Essay 35: Education and the Need for Enchantment

Max Weber (1864-1920) and Émile Durkheim (1858-1917) are considered the two fathers of modern sociology at the highest level.

Weber sees the modern world as the zone of “Ent-zauber-ung:” where ent means removal of, Zauber means magic or enchantment and ung means the process of.

He sees our world as “dis-enchanted.” Everything is scientific or profitable or unwelcome. This makes modern life a productive engine of sorts but extremely desiccated and arid and leads to what Durkheim calls “anomie” (the sense of being adrift, directionless).

We argue in this book that education should be seen as the “last exit” to enchantment before the “grind of life” comes down on the student after the “moratorium” of college.

What is enchantment? Enchantment is that special feeling about something, some topic, field, math problem, painting exhibit, novel, movie, debate, that there’s something there that “makes it all worthwhile” and like a great piece of music, “gets to you” and flies under all cynical radar. The best kind of enchantment can last from age 19-95, if you live that long.

Think of a math or physics problem or novel or painting that gives the student “permanent uplift.”

The pedagogical dimension of enchantment works like this: the student encounters a puzzle or conjecture or story or depiction that constitutes a “healthy obsession.”

After interaction with this phenomenon, he or she can “walk backwards” to the 900-page textbook and go to those pages that are relevant, this making the textbook more like a dictionary that serves as a handy reference book and not as a daunting, exhausting endless “Mt. Everest” of names and equations or faces or dates. The student can “conquer” textbooks by enchantment and only enchantment. Without that engine or motor for the mind and will, one is weighed down and demoralized in advance.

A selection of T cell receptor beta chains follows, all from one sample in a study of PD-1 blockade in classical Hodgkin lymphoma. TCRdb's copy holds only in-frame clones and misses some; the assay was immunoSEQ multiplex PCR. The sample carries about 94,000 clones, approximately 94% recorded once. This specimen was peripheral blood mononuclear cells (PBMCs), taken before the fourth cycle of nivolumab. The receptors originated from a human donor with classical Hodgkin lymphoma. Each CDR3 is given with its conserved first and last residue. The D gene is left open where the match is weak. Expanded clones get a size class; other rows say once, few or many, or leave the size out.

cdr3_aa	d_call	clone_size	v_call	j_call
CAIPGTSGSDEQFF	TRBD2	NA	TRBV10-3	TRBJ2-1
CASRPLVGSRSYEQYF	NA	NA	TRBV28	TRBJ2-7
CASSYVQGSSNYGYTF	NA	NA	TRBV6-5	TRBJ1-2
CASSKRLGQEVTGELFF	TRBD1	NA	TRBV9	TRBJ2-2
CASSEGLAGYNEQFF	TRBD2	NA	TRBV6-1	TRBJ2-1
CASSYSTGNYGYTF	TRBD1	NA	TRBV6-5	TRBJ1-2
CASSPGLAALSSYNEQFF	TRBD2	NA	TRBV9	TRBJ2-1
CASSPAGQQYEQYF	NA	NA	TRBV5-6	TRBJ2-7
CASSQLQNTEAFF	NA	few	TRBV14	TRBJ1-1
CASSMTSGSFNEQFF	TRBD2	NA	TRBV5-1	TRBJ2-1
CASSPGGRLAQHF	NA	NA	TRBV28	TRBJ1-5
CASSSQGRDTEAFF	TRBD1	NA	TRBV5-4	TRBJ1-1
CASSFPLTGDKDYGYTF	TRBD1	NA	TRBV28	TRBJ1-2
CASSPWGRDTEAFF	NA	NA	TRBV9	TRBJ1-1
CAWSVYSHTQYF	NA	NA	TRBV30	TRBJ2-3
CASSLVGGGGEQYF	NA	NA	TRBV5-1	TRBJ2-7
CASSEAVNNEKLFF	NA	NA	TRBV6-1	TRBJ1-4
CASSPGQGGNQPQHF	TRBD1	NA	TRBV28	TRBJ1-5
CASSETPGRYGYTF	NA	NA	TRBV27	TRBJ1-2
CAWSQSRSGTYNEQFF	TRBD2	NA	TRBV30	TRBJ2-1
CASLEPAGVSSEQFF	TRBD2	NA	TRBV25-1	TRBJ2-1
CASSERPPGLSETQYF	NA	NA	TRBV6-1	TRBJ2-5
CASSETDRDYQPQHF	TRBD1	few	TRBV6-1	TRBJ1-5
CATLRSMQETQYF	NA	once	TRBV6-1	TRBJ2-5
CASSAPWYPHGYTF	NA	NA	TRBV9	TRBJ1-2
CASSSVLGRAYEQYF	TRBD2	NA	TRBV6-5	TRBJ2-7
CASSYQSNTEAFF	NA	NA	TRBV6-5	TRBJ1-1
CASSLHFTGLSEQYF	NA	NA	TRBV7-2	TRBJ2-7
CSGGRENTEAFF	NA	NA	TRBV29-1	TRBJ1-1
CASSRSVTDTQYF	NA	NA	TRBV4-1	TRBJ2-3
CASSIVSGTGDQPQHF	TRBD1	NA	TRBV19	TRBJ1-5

Let’s do two quick examples:

Heraclitus is supposed to have said, “you can’t step into the same river twice.” Zeno says you can’t really cross the street because first you have to reach the midpoint, then the next midnight, and so on forever. You never complete your crossing (see Joseph Mazur’s book, Zeno’s Paradox, from 2008).

Such ancient paradoxes are still perplexing. Great thinkers like Bertrand Russell, Whitehead, Frege, et al wrestled with them many decades.

It’s also puzzling that certain math or logic questions open up “oceans” of analysis. Why might that be? Is that enchanting or depressing?

The last chapter of Tolstoy’s War and Peace masterpiece is a set of reflections on history itself. It’s very enchanting as he wrestles with this “caprice machine” called history.

Enchantment gives you the first steps towards what we call “pre-understanding,” a prerequisite for all deep study.

Essay 29: Overview Strengthening: Using Meta-Intelligence to Orient Oneself

Let’s do an exercise in “overview building,” one of the key purposes of an education that is meaningful and not just an obstacle course or a maze governed by exams.

Think of the PBS miniseries of a few years ago: Guns, Germs, and Steel. It was a decent overview of history based on Jared Diamond’s famous book by the same name. Guns presumably encapsulates coercion, whether by armies, police or criminals. Germs stand for illness and disease in a germ-based view of sicknesses. Steel is the modern building material that allows skyscrapers, etc.

The viewer of the series might have felt a bit uncomfortable since humans with their “rage to belong, and rage to believe” (to paraphrase William James) make ideas into beliefs and doctrines and are not reducible to material factors like the Jared Diamond trio of guns, germs and steel.

The brilliant 20th century sociologist Ernest Gellner had a more inclusive encapsulation of human experience or world history when he entitled his own book of this type, Plough, Book, and Sword.

Plough” gives you settled agriculture (farming, roughly speaking) (i.e., food production not based on hunting). Gellner’s “Book” gives you ideas, doctrines, bibles, epics, stories, collections of documents and speeches, record-keeping beyond clay tablets, and so on. “Sword” gives you coercion à la Jared Diamond’s “guns.”

While Diamond omits “books.” Gellner omits “germs.” Books implies some level of reading and writing.

Ask yourself if you have an improved trio of mega-dimensions to explain human historical pathways or perhaps a quartet. Another trio might be: “Gods, Flags and Families.”

Tolstoy emphasizes the capriciousness of world history and accidents or “random walks” might then well be a plausible candidate for inclusion in our own version of a Diamond/Gellner-type title, as accident or accidentality or randomness.